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Middle East

Syria's White Helmets blame Assad regime for hunger crisis

Syria's White Helmets are sounding the alarm. In light of ongoing UN-led peace talks, the civil protection organization is calling for increased civilian safeguards and more international pressure on the Assad regime.

"Hundreds of thousands of civilians are trapped and crowded areas, as well as medical centers, are being shelled daily," Raed Al Saleh, head of the Syria Civil Defense, also known as White Helmets, told DW. The heaviest damage is being inflicted upon areas where the White Helmets are most active, with the goal, according to Saleh, of killing as many people as possible and hindering the work of those seeking to help.

In September 2016 the White Helmets were honored with the Right Livelihood Award, often erroneously referred to as The Alternative Nobel Prize, for their work in rescuing civilians caught up in the Syrian civil war. Saleh has no expectation that peace talks in Geneva will improve the situation.

"For years and years the White Helmets have been calling for a stop to military operations and for a solution that could save civilian lives," he said. Instead, Saleh believes what is happening is actually the opposite: "The Syrian government is far from moving toward a solution. It is still practicing the policy of submit or starve."

Stockholm Right Livelihood Award for White Helmets (picture-alliance/dpa/F. Sandberg)

Saleh and the White Helmets were awarded the Right Livelihood Award in 2016

Children going hungry

Children in Syria's East Ghouta region, for instance, are suffering through the country's worst hunger crisis since the civil war began in 2011, according to the United Nations. On Wednesday, the UN children's aid organization UNICEF announced that 11.9 percent of all children under the age of five in the region were suffering from acute malnutrition. In January of this year the number of malnourished children in the rebel stronghold, which has been under siege from government troops since 2013, was 2.1 percent.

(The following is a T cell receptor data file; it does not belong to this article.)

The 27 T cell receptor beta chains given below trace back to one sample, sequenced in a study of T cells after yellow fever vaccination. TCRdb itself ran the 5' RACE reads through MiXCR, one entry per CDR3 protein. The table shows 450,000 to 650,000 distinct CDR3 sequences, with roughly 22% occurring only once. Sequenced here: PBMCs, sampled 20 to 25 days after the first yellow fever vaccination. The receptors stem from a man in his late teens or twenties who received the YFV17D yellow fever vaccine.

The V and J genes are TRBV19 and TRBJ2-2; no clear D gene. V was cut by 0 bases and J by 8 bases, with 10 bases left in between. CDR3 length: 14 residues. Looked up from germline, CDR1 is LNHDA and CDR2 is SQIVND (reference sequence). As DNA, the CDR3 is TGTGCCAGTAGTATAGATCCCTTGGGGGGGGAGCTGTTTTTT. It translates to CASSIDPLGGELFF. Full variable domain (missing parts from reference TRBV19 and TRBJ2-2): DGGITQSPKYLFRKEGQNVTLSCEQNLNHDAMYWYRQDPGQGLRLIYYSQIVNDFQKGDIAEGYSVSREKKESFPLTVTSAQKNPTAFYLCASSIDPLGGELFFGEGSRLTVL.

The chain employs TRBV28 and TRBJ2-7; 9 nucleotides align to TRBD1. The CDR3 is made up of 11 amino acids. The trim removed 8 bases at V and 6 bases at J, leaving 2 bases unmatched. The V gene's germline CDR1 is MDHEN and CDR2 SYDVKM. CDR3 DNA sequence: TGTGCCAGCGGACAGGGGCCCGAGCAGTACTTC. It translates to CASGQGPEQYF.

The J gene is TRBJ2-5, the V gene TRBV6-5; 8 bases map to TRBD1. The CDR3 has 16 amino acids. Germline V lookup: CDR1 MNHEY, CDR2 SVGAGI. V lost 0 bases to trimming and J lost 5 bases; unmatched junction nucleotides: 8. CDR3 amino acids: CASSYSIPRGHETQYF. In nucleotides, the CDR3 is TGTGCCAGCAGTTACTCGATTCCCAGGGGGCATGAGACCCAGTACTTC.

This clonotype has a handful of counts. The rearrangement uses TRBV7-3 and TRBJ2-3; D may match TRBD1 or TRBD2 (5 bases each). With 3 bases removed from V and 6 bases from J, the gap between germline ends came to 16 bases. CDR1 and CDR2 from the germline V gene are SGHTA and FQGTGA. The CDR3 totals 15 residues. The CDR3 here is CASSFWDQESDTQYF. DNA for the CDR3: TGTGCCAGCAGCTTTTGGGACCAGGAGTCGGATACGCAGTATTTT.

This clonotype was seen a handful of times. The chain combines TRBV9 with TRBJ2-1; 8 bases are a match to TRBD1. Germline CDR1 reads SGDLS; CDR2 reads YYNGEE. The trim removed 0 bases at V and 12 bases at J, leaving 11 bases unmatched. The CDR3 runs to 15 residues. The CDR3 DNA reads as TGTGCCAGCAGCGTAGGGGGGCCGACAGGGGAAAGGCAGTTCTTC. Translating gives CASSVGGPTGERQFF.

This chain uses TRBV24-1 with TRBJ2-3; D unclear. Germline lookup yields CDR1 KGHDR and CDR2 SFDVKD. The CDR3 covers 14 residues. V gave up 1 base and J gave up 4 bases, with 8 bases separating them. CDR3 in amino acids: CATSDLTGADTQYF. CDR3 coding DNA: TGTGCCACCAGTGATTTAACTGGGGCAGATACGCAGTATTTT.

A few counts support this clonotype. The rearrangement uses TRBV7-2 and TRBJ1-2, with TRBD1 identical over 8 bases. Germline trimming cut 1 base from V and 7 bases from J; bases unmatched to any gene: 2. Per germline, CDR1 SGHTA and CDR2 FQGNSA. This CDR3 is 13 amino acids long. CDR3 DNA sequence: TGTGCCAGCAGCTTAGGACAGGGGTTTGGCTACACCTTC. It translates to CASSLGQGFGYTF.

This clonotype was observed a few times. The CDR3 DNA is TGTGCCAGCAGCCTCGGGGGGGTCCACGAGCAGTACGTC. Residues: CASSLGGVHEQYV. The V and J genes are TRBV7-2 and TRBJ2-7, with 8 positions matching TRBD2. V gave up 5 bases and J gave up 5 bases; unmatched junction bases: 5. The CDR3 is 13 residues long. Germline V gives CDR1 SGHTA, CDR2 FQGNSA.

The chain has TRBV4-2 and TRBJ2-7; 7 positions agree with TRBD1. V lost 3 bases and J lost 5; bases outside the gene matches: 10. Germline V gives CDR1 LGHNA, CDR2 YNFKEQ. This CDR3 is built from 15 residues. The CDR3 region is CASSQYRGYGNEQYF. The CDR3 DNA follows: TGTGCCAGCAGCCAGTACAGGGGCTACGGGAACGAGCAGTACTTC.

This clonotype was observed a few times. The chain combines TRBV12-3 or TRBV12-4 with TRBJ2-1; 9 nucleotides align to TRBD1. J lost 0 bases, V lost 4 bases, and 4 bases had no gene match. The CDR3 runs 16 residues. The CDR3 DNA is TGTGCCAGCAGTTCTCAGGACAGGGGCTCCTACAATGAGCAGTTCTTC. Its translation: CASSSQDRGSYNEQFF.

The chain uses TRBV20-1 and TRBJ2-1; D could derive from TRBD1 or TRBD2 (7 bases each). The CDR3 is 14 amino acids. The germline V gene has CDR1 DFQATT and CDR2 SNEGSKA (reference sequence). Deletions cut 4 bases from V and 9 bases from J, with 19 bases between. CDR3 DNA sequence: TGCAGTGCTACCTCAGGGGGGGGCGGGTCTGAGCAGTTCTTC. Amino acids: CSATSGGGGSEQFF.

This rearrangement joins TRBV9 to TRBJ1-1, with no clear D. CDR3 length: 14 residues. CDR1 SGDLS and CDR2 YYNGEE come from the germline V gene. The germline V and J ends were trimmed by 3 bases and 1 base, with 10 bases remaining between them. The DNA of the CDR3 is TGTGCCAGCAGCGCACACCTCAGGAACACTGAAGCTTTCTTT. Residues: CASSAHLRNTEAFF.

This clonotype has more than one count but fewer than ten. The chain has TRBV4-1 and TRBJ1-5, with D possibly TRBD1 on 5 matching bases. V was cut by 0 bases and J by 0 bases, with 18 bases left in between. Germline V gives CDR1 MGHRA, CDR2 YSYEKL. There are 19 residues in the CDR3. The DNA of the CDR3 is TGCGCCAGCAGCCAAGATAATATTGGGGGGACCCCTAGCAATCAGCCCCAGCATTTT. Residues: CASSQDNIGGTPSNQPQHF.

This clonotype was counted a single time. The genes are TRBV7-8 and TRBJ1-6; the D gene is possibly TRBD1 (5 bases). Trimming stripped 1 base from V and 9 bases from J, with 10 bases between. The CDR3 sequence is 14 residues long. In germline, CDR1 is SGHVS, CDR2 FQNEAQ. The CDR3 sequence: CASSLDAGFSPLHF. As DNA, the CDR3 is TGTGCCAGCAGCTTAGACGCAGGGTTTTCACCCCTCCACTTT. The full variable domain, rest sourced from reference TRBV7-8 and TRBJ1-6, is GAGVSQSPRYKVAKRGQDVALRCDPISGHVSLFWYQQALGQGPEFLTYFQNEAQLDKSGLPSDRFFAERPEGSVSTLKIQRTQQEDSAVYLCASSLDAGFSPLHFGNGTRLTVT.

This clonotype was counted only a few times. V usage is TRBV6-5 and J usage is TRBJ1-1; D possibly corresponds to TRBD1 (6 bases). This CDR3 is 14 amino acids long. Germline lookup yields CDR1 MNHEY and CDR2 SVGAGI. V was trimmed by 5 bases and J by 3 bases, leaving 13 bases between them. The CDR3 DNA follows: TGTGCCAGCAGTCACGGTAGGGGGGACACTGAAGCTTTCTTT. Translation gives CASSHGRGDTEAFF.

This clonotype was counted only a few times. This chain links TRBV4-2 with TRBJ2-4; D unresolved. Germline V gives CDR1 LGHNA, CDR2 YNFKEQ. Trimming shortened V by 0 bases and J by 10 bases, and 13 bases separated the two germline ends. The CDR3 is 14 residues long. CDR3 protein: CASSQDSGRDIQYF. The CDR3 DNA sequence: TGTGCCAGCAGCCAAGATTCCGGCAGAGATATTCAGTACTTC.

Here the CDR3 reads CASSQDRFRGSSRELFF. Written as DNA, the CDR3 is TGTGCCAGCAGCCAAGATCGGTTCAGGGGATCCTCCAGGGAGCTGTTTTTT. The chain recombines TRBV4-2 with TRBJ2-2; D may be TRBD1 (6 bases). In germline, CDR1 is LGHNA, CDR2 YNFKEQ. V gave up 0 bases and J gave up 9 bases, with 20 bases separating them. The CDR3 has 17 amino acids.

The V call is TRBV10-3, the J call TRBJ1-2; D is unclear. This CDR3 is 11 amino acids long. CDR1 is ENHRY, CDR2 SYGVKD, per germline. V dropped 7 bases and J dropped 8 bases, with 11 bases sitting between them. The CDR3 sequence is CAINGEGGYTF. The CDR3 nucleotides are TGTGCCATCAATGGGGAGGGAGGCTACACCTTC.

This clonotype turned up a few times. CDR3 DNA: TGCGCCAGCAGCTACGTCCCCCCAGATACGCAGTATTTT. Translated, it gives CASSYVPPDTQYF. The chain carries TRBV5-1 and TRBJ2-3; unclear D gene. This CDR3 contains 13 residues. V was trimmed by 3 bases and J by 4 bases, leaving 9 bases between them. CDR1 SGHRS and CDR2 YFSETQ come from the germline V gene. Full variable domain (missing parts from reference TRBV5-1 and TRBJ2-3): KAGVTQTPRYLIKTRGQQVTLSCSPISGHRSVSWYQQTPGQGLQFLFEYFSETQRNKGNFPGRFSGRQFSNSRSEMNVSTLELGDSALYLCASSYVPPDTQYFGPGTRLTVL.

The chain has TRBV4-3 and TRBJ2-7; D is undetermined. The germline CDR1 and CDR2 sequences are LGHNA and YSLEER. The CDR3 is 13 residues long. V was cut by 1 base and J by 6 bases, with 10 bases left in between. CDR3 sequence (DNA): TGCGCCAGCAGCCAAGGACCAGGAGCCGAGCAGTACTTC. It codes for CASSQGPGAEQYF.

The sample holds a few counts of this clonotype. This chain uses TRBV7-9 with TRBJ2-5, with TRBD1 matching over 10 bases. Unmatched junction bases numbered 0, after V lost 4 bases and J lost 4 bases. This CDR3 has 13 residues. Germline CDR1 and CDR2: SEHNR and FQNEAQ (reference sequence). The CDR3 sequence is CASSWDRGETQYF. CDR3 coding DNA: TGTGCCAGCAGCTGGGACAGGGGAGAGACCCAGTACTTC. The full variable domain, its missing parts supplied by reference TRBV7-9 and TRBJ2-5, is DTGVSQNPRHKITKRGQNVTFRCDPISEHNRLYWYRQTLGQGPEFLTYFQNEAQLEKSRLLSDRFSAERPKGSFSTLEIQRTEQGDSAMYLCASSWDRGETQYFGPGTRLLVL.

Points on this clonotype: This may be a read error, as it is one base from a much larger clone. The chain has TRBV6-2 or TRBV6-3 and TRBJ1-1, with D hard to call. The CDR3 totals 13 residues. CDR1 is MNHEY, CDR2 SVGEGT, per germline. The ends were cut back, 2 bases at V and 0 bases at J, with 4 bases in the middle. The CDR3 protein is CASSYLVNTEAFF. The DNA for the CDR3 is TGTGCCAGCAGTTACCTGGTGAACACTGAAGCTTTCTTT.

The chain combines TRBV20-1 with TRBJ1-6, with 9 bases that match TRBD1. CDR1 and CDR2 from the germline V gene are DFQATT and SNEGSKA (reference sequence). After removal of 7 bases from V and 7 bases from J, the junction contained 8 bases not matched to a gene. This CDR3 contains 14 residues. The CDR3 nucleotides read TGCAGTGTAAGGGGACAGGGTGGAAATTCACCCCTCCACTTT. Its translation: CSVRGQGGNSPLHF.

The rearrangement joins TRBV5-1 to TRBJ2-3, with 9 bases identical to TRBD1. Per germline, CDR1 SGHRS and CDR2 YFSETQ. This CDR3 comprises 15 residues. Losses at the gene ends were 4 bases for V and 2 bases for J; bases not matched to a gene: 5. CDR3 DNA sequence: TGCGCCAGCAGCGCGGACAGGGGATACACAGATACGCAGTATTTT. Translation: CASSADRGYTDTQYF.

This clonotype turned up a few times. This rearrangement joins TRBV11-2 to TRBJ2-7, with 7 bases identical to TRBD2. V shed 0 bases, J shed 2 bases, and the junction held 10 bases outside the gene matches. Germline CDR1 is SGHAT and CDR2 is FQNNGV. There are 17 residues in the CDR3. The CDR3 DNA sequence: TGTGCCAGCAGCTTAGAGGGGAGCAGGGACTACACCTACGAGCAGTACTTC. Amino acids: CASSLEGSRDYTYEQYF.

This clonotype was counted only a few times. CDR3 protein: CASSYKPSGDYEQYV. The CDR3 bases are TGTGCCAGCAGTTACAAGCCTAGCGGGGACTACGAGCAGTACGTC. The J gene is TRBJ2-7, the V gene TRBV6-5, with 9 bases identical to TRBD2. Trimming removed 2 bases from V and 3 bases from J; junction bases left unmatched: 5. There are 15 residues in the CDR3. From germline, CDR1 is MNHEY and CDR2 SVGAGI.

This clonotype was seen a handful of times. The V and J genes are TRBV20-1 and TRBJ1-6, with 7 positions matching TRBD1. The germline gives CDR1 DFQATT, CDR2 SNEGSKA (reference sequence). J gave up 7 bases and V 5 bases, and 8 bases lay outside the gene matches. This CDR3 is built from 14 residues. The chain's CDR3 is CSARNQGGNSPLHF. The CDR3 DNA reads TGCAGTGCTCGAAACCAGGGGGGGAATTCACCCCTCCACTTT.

UNICEF says that ongoing fighting, lack of aid deliveries and skyrocketing food prices are to blame for the dramatic worsening of the situation. A recent report found that roughly one-third of all children in the area are also suffering from stunted growth as a result, thus increasing the likelihood of disease and premature death. Some 400,000 people are living under siege in the region, located on the eastern edge of Damascus, half of them children.

Pressure from international community

Saleh has called on the international community to act in order to avert a humanitarian crisis. "It is urgent that pressure be put on those besieging civilians," he said. "They must open humanitarian corridors and allow medical evacuations in critical cases."

He also asked for more international support for the work done by the White Helmets. Additional training and equipment for volunteers, he said, would help save lives and increase his teams' effectiveness in conflict zones. Saleh added, however, that "under current circumstances no support will ever be enough. We are living under inhuman conditions."

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